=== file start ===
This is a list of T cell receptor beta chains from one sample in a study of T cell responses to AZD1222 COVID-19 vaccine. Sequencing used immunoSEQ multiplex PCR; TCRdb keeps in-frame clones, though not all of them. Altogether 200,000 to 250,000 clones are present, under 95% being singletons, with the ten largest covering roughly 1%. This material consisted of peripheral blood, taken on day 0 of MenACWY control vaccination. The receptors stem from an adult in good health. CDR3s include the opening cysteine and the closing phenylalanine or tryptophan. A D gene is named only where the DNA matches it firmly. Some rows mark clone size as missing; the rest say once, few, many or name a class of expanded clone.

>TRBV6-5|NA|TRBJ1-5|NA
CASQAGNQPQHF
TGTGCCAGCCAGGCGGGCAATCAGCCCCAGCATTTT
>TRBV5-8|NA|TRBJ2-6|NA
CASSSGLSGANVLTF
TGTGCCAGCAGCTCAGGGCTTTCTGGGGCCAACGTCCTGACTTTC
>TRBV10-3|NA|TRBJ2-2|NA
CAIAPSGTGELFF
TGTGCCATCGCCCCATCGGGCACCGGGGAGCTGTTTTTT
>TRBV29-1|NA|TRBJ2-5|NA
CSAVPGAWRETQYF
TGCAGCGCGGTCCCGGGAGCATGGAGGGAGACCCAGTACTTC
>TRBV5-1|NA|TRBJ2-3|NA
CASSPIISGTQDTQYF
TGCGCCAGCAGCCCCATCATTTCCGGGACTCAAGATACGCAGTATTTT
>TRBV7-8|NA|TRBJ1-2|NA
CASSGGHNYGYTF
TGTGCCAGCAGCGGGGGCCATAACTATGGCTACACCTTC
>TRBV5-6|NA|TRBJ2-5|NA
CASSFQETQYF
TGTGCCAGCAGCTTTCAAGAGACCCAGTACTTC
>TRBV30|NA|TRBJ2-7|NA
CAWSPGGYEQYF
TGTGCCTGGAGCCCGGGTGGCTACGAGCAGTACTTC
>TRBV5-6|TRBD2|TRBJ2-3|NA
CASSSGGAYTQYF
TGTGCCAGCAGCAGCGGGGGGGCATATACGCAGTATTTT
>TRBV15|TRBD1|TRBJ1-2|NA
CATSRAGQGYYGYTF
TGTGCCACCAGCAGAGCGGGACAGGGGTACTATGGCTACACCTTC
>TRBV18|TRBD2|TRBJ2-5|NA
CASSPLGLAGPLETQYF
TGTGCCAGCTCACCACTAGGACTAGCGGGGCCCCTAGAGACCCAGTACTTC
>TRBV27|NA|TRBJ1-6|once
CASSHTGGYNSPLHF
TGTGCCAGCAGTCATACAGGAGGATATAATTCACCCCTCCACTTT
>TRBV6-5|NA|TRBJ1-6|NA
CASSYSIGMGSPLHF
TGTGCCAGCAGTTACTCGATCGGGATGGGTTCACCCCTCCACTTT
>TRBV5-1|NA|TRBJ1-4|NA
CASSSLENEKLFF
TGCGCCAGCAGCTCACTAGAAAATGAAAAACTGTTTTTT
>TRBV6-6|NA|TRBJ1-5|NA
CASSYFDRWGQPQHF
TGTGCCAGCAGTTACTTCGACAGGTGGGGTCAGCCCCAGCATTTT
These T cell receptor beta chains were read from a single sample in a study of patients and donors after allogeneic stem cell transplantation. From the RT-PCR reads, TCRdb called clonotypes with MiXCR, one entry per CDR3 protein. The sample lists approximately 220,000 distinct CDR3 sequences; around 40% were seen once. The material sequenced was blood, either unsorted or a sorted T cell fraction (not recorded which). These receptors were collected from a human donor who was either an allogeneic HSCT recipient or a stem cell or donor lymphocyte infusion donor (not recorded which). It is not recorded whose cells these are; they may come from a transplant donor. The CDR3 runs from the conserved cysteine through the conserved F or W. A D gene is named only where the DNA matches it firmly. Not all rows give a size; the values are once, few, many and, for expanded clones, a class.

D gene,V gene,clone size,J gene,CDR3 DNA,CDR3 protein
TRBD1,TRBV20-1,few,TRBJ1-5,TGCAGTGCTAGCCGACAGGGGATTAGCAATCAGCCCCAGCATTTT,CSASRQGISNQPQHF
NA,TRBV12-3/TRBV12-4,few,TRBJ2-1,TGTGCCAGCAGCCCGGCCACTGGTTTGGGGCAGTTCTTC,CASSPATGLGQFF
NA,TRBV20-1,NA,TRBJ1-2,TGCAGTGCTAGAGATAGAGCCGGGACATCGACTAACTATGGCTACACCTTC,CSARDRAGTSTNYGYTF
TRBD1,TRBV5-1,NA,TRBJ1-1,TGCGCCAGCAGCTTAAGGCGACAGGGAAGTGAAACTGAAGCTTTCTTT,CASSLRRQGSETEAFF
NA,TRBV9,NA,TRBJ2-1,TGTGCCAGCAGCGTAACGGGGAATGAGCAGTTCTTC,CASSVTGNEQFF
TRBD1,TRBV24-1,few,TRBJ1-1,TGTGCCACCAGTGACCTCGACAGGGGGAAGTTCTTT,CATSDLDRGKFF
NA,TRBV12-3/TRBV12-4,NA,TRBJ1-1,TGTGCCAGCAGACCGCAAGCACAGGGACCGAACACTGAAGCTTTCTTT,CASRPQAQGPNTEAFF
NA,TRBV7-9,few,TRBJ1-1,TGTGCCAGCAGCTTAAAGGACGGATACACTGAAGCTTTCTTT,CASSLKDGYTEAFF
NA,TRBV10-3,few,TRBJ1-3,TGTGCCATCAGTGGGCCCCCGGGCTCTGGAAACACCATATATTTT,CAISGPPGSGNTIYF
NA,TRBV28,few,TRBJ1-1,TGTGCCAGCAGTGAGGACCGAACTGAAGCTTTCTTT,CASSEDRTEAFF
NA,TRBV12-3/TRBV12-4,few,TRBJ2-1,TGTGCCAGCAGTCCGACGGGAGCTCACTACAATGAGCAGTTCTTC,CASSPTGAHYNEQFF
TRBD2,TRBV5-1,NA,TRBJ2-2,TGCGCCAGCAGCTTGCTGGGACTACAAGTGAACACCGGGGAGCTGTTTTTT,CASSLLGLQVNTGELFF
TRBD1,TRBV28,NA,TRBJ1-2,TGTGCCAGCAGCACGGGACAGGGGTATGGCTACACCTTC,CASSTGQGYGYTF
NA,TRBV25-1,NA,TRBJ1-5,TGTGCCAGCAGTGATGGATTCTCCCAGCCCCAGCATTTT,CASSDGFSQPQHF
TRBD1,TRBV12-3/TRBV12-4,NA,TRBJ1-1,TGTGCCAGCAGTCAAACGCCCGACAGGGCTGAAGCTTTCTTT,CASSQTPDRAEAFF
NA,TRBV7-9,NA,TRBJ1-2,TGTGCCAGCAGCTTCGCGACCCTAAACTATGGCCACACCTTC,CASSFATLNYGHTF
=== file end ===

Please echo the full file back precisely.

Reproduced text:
This is a list of T cell receptor beta chains from one sample in a study of T cell responses to AZD1222 COVID-19 vaccine. Sequencing used immunoSEQ multiplex PCR; TCRdb keeps in-frame clones, though not all of them. Altogether 200,000 to 250,000 clones are present, under 95% being singletons, with the ten largest covering roughly 1%. This material consisted of peripheral blood, taken on day 0 of MenACWY control vaccination. The receptors stem from an adult in good health. CDR3s include the opening cysteine and the closing phenylalanine or tryptophan. A D gene is named only where the DNA matches it firmly. Some rows mark clone size as missing; the rest say once, few, many or name a class of expanded clone.

>TRBV6-5|NA|TRBJ1-5|NA
CASQAGNQPQHF
TGTGCCAGCCAGGCGGGCAATCAGCCCCAGCATTTT
>TRBV5-8|NA|TRBJ2-6|NA
CASSSGLSGANVLTF
TGTGCCAGCAGCTCAGGGCTTTCTGGGGCCAACGTCCTGACTTTC
>TRBV10-3|NA|TRBJ2-2|NA
CAIAPSGTGELFF
TGTGCCATCGCCCCATCGGGCACCGGGGAGCTGTTTTTT
>TRBV29-1|NA|TRBJ2-5|NA
CSAVPGAWRETQYF
TGCAGCGCGGTCCCGGGAGCATGGAGGGAGACCCAGTACTTC
>TRBV5-1|NA|TRBJ2-3|NA
CASSPIISGTQDTQYF
TGCGCCAGCAGCCCCATCATTTCCGGGACTCAAGATACGCAGTATTTT
>TRBV7-8|NA|TRBJ1-2|NA
CASSGGHNYGYTF
TGTGCCAGCAGCGGGGGCCATAACTATGGCTACACCTTC
>TRBV5-6|NA|TRBJ2-5|NA
CASSFQETQYF
TGTGCCAGCAGCTTTCAAGAGACCCAGTACTTC
>TRBV30|NA|TRBJ2-7|NA
CAWSPGGYEQYF
TGTGCCTGGAGCCCGGGTGGCTACGAGCAGTACTTC
>TRBV5-6|TRBD2|TRBJ2-3|NA
CASSSGGAYTQYF
TGTGCCAGCAGCAGCGGGGGGGCATATACGCAGTATTTT
>TRBV15|TRBD1|TRBJ1-2|NA
CATSRAGQGYYGYTF
TGTGCCACCAGCAGAGCGGGACAGGGGTACTATGGCTACACCTTC
>TRBV18|TRBD2|TRBJ2-5|NA
CASSPLGLAGPLETQYF
TGTGCCAGCTCACCACTAGGACTAGCGGGGCCCCTAGAGACCCAGTACTTC
>TRBV27|NA|TRBJ1-6|once
CASSHTGGYNSPLHF
TGTGCCAGCAGTCATACAGGAGGATATAATTCACCCCTCCACTTT
>TRBV6-5|NA|TRBJ1-6|NA
CASSYSIGMGSPLHF
TGTGCCAGCAGTTACTCGATCGGGATGGGTTCACCCCTCCACTTT
>TRBV5-1|NA|TRBJ1-4|NA
CASSSLENEKLFF
TGCGCCAGCAGCTCACTAGAAAATGAAAAACTGTTTTTT
>TRBV6-6|NA|TRBJ1-5|NA
CASSYFDRWGQPQHF
TGTGCCAGCAGTTACTTCGACAGGTGGGGTCAGCCCCAGCATTTT
These T cell receptor beta chains were read from a single sample in a study of patients and donors after allogeneic stem cell transplantation. From the RT-PCR reads, TCRdb called clonotypes with MiXCR, one entry per CDR3 protein. The sample lists approximately 220,000 distinct CDR3 sequences; around 40% were seen once. The material sequenced was blood, either unsorted or a sorted T cell fraction (not recorded which). These receptors were collected from a human donor who was either an allogeneic HSCT recipient or a stem cell or donor lymphocyte infusion donor (not recorded which). It is not recorded whose cells these are; they may come from a transplant donor. The CDR3 runs from the conserved cysteine through the conserved F or W. A D gene is named only where the DNA matches it firmly. Not all rows give a size; the values are once, few, many and, for expanded clones, a class.

D gene,V gene,clone size,J gene,CDR3 DNA,CDR3 protein
TRBD1,TRBV20-1,few,TRBJ1-5,TGCAGTGCTAGCCGACAGGGGATTAGCAATCAGCCCCAGCATTTT,CSASRQGISNQPQHF
NA,TRBV12-3/TRBV12-4,few,TRBJ2-1,TGTGCCAGCAGCCCGGCCACTGGTTTGGGGCAGTTCTTC,CASSPATGLGQFF
NA,TRBV20-1,NA,TRBJ1-2,TGCAGTGCTAGAGATAGAGCCGGGACATCGACTAACTATGGCTACACCTTC,CSARDRAGTSTNYGYTF
TRBD1,TRBV5-1,NA,TRBJ1-1,TGCGCCAGCAGCTTAAGGCGACAGGGAAGTGAAACTGAAGCTTTCTTT,CASSLRRQGSETEAFF
NA,TRBV9,NA,TRBJ2-1,TGTGCCAGCAGCGTAACGGGGAATGAGCAGTTCTTC,CASSVTGNEQFF
TRBD1,TRBV24-1,few,TRBJ1-1,TGTGCCACCAGTGACCTCGACAGGGGGAAGTTCTTT,CATSDLDRGKFF
NA,TRBV12-3/TRBV12-4,NA,TRBJ1-1,TGTGCCAGCAGACCGCAAGCACAGGGACCGAACACTGAAGCTTTCTTT,CASRPQAQGPNTEAFF
NA,TRBV7-9,few,TRBJ1-1,TGTGCCAGCAGCTTAAAGGACGGATACACTGAAGCTTTCTTT,CASSLKDGYTEAFF
NA,TRBV10-3,few,TRBJ1-3,TGTGCCATCAGTGGGCCCCCGGGCTCTGGAAACACCATATATTTT,CAISGPPGSGNTIYF
NA,TRBV28,few,TRBJ1-1,TGTGCCAGCAGTGAGGACCGAACTGAAGCTTTCTTT,CASSEDRTEAFF
NA,TRBV12-3/TRBV12-4,few,TRBJ2-1,TGTGCCAGCAGTCCGACGGGAGCTCACTACAATGAGCAGTTCTTC,CASSPTGAHYNEQFF
TRBD2,TRBV5-1,NA,TRBJ2-2,TGCGCCAGCAGCTTGCTGGGACTACAAGTGAACACCGGGGAGCTGTTTTTT,CASSLLGLQVNTGELFF
TRBD1,TRBV28,NA,TRBJ1-2,TGTGCCAGCAGCACGGGACAGGGGTATGGCTACACCTTC,CASSTGQGYGYTF
NA,TRBV25-1,NA,TRBJ1-5,TGTGCCAGCAGTGATGGATTCTCCCAGCCCCAGCATTTT,CASSDGFSQPQHF
TRBD1,TRBV12-3/TRBV12-4,NA,TRBJ1-1,TGTGCCAGCAGTCAAACGCCCGACAGGGCTGAAGCTTTCTTT,CASSQTPDRAEAFF
NA,TRBV7-9,NA,TRBJ1-2,TGTGCCAGCAGCTTCGCGACCCTAAACTATGGCCACACCTTC,CASSFATLNYGHTF